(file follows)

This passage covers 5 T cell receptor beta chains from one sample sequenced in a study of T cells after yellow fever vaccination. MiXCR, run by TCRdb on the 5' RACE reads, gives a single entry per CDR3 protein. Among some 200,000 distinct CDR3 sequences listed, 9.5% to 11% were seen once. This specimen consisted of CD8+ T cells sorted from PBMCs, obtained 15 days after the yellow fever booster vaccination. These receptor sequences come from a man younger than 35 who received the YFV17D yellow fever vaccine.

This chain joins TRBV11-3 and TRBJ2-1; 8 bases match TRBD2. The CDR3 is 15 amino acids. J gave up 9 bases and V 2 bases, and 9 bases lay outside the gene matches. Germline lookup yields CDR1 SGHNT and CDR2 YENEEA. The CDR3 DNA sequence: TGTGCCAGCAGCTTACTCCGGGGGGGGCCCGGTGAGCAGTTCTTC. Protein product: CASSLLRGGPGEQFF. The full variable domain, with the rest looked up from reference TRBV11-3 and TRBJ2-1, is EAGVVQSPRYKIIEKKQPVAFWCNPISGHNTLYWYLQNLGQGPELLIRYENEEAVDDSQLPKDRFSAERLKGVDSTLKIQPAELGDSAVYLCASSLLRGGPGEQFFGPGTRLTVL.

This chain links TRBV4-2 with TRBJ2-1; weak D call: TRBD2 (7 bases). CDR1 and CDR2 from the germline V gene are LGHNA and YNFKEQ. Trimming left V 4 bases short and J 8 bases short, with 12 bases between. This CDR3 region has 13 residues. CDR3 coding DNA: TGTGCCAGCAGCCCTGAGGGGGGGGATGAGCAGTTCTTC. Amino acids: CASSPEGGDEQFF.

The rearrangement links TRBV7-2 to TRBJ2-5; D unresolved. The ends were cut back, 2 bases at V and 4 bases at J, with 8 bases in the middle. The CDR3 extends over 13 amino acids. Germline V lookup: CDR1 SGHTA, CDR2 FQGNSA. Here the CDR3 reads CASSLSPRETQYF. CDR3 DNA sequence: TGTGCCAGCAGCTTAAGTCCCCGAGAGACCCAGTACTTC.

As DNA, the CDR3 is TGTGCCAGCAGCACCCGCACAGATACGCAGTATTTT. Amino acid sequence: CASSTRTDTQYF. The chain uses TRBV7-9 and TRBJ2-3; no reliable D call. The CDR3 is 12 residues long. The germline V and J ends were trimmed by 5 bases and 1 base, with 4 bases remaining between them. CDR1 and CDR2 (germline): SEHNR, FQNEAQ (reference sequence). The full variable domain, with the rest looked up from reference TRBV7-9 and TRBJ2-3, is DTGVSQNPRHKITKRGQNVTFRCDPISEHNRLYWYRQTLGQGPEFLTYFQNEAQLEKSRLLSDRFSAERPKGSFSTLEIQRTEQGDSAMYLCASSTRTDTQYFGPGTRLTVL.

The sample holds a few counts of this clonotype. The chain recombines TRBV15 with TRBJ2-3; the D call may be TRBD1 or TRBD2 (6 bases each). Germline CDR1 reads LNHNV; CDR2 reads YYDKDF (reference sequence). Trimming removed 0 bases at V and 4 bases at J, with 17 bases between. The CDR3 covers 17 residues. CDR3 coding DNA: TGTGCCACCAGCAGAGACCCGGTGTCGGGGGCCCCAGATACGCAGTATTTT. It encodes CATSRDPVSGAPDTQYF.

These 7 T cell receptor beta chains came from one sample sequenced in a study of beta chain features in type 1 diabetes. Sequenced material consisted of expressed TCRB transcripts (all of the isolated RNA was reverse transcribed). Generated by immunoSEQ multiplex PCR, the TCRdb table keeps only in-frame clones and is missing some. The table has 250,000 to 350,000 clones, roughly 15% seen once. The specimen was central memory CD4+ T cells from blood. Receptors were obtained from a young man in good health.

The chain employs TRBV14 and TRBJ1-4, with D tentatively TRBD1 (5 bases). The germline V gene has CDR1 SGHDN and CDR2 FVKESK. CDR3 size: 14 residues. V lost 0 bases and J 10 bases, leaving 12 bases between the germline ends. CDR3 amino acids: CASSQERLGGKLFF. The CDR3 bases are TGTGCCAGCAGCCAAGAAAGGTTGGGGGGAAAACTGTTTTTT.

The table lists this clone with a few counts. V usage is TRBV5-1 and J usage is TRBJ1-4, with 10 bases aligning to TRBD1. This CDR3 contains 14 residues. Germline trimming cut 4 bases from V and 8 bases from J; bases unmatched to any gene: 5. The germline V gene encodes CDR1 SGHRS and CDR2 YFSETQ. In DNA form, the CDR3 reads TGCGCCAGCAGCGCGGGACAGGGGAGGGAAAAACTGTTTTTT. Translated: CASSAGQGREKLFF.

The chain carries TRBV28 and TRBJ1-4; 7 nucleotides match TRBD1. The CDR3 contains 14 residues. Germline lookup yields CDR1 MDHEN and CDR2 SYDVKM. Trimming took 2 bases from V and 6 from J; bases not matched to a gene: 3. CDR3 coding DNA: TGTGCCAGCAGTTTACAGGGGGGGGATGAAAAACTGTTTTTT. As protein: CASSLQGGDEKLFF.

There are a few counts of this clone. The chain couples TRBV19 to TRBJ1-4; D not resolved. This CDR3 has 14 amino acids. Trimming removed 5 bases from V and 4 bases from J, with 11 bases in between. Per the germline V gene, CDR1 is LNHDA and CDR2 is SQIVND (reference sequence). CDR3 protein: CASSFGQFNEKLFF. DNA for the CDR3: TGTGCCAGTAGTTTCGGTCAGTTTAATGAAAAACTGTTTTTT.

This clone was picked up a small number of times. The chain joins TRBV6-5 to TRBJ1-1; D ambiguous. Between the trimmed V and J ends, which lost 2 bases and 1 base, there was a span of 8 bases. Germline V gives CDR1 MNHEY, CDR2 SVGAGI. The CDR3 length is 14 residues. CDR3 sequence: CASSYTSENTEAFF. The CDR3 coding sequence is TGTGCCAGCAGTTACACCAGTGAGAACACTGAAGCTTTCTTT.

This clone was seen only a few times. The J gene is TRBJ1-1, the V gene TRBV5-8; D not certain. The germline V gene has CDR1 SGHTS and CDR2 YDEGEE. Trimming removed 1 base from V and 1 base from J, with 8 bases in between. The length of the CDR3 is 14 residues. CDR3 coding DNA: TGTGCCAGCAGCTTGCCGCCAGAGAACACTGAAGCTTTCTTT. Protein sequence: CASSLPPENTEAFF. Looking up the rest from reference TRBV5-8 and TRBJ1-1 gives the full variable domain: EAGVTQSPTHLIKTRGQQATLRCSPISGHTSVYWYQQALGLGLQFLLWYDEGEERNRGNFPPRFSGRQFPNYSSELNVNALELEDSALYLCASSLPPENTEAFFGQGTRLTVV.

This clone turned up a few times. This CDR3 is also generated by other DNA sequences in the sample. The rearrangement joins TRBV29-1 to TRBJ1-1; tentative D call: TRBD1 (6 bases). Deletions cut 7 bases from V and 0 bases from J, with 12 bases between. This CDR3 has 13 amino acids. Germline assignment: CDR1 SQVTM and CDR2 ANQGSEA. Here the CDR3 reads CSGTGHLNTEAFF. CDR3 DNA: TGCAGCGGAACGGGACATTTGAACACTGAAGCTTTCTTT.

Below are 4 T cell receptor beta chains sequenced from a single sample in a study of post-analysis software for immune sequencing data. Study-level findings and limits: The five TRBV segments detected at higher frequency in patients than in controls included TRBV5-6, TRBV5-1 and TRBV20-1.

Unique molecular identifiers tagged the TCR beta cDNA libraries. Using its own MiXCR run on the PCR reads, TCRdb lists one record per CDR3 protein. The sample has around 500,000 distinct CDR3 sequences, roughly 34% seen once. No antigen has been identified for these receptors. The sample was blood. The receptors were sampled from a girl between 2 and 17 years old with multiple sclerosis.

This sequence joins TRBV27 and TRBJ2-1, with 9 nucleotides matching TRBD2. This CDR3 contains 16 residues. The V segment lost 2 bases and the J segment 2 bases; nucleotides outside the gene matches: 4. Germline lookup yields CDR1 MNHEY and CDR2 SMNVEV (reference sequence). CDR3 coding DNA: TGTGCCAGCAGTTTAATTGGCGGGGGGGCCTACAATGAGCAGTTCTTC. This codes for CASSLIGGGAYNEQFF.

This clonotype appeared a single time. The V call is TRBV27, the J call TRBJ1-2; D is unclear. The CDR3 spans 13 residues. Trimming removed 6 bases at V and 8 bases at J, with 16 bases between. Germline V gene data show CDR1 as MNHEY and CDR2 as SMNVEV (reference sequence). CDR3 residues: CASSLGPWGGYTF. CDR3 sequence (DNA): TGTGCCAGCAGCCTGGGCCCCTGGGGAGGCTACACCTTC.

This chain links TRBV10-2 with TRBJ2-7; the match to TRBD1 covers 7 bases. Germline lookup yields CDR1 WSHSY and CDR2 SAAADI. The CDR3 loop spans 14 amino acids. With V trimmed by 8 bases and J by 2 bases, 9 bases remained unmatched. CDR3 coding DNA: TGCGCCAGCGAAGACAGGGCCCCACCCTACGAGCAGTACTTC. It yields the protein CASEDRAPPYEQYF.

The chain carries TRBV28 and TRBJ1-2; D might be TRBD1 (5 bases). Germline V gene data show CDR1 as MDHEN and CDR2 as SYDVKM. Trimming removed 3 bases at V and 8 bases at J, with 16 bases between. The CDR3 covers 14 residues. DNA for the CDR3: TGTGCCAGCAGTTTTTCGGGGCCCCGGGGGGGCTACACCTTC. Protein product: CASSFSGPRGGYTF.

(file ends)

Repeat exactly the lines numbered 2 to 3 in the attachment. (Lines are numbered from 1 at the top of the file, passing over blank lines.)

This chain joins TRBV11-3 and TRBJ2-1; 8 bases match TRBD2. The CDR3 is 15 amino acids. J gave up 9 bases and V 2 bases, and 9 bases lay outside the gene matches. Germline lookup yields CDR1 SGHNT and CDR2 YENEEA. The CDR3 DNA sequence: TGTGCCAGCAGCTTACTCCGGGGGGGGCCCGGTGAGCAGTTCTTC. Protein product: CASSLLRGGPGEQFF. The full variable domain, with the rest looked up from reference TRBV11-3 and TRBJ2-1, is EAGVVQSPRYKIIEKKQPVAFWCNPISGHNTLYWYLQNLGQGPELLIRYENEEAVDDSQLPKDRFSAERLKGVDSTLKIQPAELGDSAVYLCASSLLRGGPGEQFFGPGTRLTVL.

This chain links TRBV4-2 with TRBJ2-1; weak D call: TRBD2 (7 bases). CDR1 and CDR2 from the germline V gene are LGHNA and YNFKEQ. Trimming left V 4 bases short and J 8 bases short, with 12 bases between. This CDR3 region has 13 residues. CDR3 coding DNA: TGTGCCAGCAGCCCTGAGGGGGGGGATGAGCAGTTCTTC. Amino acids: CASSPEGGDEQFF.